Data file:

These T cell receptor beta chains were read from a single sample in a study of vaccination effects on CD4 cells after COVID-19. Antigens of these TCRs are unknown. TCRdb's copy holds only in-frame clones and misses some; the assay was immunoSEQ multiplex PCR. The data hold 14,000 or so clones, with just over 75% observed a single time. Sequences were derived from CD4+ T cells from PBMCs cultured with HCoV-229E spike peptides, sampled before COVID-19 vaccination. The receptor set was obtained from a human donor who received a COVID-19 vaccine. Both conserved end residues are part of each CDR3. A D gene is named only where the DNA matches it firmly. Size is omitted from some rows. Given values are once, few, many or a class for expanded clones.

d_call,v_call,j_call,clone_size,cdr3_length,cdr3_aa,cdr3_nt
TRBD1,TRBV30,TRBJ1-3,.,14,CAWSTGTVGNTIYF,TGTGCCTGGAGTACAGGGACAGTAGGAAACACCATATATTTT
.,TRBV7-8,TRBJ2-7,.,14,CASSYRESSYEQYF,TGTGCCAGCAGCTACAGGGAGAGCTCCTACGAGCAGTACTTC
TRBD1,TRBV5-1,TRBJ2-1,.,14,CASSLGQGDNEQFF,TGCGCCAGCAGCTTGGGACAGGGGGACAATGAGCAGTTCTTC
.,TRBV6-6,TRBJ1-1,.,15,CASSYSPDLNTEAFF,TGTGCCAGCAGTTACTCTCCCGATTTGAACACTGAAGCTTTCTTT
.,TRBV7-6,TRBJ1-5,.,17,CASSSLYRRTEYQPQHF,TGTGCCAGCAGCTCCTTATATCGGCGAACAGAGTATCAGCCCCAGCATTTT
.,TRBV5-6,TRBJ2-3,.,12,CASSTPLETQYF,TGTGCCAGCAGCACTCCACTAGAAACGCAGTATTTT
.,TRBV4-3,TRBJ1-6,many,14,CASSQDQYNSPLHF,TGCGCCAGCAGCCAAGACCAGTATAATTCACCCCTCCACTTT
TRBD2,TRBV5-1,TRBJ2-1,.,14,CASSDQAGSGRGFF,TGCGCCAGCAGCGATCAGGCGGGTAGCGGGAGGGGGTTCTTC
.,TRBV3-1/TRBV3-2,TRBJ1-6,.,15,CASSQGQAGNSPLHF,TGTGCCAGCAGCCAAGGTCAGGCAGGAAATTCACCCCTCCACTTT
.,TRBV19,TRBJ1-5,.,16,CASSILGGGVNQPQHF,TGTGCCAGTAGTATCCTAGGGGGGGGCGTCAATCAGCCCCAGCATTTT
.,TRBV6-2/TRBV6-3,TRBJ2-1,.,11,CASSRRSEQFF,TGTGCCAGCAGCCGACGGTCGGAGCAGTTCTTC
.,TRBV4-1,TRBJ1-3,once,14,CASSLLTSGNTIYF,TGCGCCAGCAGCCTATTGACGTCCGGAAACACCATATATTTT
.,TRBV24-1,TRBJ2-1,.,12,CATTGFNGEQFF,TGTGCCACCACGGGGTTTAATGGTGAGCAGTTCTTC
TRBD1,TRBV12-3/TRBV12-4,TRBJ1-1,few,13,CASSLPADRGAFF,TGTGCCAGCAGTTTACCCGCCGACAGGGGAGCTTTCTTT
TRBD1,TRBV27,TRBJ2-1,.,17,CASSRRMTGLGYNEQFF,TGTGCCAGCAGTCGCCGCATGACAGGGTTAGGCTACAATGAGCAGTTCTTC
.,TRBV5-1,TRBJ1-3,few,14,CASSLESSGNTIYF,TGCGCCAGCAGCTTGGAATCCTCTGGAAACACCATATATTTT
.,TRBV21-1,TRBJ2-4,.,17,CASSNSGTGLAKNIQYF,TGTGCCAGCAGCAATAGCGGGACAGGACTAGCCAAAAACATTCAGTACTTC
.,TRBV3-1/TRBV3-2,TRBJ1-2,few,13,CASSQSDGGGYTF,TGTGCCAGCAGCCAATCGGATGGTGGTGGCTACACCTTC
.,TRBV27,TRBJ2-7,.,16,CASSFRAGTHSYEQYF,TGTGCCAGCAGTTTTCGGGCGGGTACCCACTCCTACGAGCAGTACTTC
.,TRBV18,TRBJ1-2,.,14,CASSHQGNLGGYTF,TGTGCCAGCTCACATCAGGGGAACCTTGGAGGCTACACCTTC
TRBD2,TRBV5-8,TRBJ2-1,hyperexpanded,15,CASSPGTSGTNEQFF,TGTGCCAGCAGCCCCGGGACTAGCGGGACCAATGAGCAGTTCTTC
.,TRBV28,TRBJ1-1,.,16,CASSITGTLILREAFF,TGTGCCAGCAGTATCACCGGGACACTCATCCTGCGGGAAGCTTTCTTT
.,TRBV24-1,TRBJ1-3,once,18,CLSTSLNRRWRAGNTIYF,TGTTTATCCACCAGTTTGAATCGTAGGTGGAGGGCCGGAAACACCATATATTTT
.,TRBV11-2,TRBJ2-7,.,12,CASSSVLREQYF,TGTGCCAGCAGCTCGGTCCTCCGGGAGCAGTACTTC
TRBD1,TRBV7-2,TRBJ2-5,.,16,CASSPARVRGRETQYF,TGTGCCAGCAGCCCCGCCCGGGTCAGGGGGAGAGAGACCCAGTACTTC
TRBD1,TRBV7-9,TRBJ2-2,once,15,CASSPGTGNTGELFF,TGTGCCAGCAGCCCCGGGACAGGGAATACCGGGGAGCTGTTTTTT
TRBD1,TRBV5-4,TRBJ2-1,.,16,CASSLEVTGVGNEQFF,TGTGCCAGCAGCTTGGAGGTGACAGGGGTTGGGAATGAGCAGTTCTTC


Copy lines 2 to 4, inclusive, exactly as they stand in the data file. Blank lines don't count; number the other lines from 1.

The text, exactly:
d_call,v_call,j_call,clone_size,cdr3_length,cdr3_aa,cdr3_nt
TRBD1,TRBV30,TRBJ1-3,.,14,CAWSTGTVGNTIYF,TGTGCCTGGAGTACAGGGACAGTAGGAAACACCATATATTTT
.,TRBV7-8,TRBJ2-7,.,14,CASSYRESSYEQYF,TGTGCCAGCAGCTACAGGGAGAGCTCCTACGAGCAGTACTTC